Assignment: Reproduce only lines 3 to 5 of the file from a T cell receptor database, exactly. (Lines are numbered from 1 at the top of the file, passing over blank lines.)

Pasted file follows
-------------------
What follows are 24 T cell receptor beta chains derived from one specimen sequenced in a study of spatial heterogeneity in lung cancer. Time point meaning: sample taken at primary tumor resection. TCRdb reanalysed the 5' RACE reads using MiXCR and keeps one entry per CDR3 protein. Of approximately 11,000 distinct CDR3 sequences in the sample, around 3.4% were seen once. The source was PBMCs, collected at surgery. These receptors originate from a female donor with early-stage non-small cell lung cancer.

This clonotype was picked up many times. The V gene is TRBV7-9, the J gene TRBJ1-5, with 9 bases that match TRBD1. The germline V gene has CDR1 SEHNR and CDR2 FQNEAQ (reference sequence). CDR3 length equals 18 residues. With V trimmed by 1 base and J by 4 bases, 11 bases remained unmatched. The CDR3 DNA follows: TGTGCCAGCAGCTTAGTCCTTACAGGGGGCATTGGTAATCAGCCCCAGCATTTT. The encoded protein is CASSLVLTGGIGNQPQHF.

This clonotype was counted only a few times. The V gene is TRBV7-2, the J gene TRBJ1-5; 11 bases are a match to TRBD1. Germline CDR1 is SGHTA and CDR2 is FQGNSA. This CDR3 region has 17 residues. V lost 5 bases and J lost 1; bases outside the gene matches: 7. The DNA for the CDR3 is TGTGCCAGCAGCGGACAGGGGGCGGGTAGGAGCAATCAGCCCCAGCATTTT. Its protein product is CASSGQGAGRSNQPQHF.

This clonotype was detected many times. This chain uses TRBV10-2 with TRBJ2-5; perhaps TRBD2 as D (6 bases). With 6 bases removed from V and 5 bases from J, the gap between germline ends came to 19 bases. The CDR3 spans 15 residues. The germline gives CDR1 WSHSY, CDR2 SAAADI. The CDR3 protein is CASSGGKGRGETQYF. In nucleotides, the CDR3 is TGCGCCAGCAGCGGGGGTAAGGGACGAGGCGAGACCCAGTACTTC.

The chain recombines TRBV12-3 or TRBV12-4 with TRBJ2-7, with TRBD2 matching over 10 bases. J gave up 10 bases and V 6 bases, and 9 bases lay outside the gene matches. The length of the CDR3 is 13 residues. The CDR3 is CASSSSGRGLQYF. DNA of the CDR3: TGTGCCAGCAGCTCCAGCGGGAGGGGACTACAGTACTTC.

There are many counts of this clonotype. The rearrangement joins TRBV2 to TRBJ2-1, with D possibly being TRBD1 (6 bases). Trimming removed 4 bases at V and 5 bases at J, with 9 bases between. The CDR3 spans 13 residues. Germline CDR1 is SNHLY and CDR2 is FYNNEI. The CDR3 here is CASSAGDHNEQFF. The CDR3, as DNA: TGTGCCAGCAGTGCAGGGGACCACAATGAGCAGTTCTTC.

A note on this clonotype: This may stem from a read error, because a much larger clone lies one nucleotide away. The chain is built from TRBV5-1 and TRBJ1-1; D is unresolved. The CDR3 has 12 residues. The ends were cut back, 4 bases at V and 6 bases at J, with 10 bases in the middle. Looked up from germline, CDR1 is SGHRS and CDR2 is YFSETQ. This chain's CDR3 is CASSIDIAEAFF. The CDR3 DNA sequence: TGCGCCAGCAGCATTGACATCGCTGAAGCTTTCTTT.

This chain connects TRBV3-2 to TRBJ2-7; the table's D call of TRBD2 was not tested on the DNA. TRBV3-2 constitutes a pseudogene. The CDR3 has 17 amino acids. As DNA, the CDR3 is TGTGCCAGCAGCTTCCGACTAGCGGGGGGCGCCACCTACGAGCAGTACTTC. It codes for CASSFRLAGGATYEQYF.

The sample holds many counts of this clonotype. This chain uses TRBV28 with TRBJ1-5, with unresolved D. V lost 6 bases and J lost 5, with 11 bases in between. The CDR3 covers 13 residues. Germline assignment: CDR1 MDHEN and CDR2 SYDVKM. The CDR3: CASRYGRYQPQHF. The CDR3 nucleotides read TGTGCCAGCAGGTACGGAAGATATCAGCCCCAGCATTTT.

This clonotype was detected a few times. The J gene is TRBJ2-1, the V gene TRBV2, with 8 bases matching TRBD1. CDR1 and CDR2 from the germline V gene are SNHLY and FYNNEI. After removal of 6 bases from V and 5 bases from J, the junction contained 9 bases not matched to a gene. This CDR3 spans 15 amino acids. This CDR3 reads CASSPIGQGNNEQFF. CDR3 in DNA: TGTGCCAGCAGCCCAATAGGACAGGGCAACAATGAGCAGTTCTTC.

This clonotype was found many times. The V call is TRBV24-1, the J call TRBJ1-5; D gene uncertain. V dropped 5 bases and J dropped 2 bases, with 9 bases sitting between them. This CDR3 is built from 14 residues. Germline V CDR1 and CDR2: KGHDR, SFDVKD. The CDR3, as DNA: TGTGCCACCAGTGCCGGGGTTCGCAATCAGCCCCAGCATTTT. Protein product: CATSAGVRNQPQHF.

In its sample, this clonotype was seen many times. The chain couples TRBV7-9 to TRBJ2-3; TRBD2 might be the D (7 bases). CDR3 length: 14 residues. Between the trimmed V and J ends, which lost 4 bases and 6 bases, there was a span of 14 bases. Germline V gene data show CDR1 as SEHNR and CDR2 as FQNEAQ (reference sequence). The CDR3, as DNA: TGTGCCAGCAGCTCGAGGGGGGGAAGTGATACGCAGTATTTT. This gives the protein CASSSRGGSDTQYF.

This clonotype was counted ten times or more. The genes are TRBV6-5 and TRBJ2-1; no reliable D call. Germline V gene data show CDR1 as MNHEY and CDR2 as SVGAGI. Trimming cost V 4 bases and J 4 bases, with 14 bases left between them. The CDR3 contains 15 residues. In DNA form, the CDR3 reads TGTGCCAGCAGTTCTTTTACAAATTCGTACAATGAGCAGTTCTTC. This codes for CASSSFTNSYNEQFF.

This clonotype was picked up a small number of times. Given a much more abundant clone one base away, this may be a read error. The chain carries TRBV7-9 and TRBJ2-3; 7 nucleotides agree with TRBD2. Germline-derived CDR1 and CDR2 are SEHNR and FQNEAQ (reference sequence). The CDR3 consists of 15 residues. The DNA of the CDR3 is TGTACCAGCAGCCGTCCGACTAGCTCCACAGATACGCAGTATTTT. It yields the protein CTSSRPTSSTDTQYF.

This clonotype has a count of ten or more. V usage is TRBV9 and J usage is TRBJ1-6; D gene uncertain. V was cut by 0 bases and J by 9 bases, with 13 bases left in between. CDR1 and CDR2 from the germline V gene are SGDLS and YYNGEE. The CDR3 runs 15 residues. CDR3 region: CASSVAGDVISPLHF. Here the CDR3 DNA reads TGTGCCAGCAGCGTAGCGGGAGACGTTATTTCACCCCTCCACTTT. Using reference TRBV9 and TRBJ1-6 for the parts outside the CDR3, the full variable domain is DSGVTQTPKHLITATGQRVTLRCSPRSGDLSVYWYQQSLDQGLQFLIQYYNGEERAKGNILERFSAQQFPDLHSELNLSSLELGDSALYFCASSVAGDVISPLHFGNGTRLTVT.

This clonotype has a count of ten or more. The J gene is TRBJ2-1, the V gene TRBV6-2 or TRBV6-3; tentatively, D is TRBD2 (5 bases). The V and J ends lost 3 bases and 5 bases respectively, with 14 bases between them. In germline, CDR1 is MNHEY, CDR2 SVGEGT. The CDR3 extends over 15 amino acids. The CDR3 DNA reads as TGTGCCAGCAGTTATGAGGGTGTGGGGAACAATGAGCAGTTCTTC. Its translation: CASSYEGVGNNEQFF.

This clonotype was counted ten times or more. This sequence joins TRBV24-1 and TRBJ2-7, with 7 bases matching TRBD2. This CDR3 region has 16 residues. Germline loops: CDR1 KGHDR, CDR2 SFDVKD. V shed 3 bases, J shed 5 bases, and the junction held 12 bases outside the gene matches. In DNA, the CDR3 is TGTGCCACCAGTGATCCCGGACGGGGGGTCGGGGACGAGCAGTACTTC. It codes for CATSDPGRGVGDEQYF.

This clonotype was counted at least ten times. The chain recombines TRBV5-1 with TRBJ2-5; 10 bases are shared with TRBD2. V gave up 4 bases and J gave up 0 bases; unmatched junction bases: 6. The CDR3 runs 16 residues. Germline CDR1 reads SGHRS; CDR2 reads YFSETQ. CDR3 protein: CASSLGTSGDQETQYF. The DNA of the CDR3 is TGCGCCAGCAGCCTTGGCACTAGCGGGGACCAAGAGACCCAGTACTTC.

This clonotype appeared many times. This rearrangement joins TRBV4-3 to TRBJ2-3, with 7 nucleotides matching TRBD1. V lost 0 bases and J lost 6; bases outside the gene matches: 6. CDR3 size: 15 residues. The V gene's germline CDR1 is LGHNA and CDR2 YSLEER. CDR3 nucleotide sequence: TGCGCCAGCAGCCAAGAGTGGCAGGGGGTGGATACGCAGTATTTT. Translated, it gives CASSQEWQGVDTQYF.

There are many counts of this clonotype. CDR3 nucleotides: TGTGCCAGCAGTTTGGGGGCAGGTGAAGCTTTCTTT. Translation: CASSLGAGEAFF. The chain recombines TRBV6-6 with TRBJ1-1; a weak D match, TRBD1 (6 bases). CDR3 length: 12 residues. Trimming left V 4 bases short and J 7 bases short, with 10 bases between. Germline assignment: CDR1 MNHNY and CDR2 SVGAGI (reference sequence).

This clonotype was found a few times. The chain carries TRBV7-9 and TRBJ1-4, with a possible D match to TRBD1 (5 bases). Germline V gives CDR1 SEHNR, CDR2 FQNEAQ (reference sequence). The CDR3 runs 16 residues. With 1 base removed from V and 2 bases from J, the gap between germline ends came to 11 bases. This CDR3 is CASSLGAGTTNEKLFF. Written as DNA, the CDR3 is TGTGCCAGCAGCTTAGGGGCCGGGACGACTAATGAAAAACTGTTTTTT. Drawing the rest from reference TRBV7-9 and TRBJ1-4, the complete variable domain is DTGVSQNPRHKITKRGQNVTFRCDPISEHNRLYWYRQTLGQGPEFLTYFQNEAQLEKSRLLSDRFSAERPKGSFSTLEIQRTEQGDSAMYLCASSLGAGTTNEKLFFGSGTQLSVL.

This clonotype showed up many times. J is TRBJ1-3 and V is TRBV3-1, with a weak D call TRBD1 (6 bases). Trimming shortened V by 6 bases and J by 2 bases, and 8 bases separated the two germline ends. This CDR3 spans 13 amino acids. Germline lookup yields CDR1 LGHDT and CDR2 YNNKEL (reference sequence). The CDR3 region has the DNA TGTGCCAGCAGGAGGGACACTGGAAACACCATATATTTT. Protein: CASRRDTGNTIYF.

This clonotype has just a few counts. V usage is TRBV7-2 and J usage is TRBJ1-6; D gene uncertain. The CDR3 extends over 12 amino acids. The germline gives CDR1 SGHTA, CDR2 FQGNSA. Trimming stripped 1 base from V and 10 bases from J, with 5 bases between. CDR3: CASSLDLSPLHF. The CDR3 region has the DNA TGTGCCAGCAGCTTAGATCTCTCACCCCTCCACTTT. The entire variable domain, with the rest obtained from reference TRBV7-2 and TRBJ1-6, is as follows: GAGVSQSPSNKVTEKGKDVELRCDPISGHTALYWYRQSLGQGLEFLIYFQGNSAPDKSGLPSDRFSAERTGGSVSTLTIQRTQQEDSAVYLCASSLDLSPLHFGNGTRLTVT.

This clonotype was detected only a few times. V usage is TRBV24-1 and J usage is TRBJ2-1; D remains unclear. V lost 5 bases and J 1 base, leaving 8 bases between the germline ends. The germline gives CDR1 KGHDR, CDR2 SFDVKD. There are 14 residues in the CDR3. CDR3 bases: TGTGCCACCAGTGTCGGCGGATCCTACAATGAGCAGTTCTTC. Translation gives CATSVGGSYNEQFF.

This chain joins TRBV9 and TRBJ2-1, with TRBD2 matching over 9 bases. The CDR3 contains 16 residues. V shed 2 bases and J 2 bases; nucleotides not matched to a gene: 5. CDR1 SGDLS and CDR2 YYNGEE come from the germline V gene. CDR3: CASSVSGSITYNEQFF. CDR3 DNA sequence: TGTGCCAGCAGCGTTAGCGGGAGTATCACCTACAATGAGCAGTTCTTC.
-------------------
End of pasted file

This clonotype was counted only a few times. The V gene is TRBV7-2, the J gene TRBJ1-5; 11 bases are a match to TRBD1. Germline CDR1 is SGHTA and CDR2 is FQGNSA. This CDR3 region has 17 residues. V lost 5 bases and J lost 1; bases outside the gene matches: 7. The DNA for the CDR3 is TGTGCCAGCAGCGGACAGGGGGCGGGTAGGAGCAATCAGCCCCAGCATTTT. Its protein product is CASSGQGAGRSNQPQHF.

This clonotype was detected many times. This chain uses TRBV10-2 with TRBJ2-5; perhaps TRBD2 as D (6 bases). With 6 bases removed from V and 5 bases from J, the gap between germline ends came to 19 bases. The CDR3 spans 15 residues. The germline gives CDR1 WSHSY, CDR2 SAAADI. The CDR3 protein is CASSGGKGRGETQYF. In nucleotides, the CDR3 is TGCGCCAGCAGCGGGGGTAAGGGACGAGGCGAGACCCAGTACTTC.

The chain recombines TRBV12-3 or TRBV12-4 with TRBJ2-7, with TRBD2 matching over 10 bases. J gave up 10 bases and V 6 bases, and 9 bases lay outside the gene matches. The length of the CDR3 is 13 residues. The CDR3 is CASSSSGRGLQYF. DNA of the CDR3: TGTGCCAGCAGCTCCAGCGGGAGGGGACTACAGTACTTC.